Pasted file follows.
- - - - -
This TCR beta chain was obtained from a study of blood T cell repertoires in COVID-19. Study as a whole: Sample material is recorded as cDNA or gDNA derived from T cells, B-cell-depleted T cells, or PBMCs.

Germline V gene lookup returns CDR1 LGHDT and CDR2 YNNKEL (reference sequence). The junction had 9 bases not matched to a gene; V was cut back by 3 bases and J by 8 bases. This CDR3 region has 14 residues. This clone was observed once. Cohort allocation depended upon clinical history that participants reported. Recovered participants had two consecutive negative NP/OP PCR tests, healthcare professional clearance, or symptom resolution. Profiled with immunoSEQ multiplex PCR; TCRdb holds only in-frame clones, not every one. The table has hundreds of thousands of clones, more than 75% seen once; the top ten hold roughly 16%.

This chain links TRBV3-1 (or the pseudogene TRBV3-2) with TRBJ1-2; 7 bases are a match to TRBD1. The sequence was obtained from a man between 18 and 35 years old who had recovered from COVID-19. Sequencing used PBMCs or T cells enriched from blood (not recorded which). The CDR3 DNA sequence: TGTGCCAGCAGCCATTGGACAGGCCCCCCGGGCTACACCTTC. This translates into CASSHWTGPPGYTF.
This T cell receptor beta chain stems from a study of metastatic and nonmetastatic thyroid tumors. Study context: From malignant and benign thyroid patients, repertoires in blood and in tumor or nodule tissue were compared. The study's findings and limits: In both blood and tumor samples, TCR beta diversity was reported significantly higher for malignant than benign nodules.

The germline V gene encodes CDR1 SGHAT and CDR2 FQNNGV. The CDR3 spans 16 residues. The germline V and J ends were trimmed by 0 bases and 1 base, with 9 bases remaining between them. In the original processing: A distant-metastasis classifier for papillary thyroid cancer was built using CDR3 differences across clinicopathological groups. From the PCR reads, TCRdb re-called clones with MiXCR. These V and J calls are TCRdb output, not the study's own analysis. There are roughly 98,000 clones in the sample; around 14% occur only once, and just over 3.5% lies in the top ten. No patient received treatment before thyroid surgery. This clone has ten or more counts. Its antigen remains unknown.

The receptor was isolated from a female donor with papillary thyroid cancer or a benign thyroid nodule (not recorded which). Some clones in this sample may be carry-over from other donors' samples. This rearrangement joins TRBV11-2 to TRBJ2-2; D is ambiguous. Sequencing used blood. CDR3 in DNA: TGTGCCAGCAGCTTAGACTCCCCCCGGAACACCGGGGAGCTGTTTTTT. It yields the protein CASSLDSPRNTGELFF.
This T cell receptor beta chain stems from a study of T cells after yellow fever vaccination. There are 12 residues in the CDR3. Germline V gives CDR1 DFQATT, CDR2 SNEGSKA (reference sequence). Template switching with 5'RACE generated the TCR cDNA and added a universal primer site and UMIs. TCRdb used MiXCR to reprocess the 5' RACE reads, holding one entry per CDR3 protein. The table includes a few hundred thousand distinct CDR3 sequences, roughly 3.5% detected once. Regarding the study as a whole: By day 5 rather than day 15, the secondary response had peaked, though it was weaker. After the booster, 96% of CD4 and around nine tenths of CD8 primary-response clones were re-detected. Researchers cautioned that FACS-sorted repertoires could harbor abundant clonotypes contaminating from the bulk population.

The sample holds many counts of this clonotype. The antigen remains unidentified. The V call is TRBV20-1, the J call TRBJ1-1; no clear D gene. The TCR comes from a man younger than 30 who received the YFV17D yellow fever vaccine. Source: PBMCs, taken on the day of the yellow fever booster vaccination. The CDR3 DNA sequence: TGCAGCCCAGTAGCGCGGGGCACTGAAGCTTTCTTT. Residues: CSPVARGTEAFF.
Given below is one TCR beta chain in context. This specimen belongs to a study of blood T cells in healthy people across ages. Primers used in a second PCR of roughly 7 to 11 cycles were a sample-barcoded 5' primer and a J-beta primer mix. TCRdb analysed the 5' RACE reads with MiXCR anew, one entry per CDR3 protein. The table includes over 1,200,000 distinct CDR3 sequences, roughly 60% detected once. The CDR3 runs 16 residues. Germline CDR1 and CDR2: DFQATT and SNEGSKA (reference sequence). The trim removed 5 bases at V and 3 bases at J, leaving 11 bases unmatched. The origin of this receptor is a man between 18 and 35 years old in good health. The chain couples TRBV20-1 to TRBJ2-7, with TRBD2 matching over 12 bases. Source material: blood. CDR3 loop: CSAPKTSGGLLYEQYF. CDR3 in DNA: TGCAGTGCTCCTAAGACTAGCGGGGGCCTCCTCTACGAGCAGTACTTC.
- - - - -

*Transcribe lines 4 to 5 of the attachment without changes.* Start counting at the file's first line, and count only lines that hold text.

This T cell receptor beta chain stems from a study of metastatic and nonmetastatic thyroid tumors. Study context: From malignant and benign thyroid patients, repertoires in blood and in tumor or nodule tissue were compared. The study's findings and limits: In both blood and tumor samples, TCR beta diversity was reported significantly higher for malignant than benign nodules.

The germline V gene encodes CDR1 SGHAT and CDR2 FQNNGV. The CDR3 spans 16 residues. The germline V and J ends were trimmed by 0 bases and 1 base, with 9 bases remaining between them. In the original processing: A distant-metastasis classifier for papillary thyroid cancer was built using CDR3 differences across clinicopathological groups. From the PCR reads, TCRdb re-called clones with MiXCR. These V and J calls are TCRdb output, not the study's own analysis. There are roughly 98,000 clones in the sample; around 14% occur only once, and just over 3.5% lies in the top ten. No patient received treatment before thyroid surgery. This clone has ten or more counts. Its antigen remains unknown.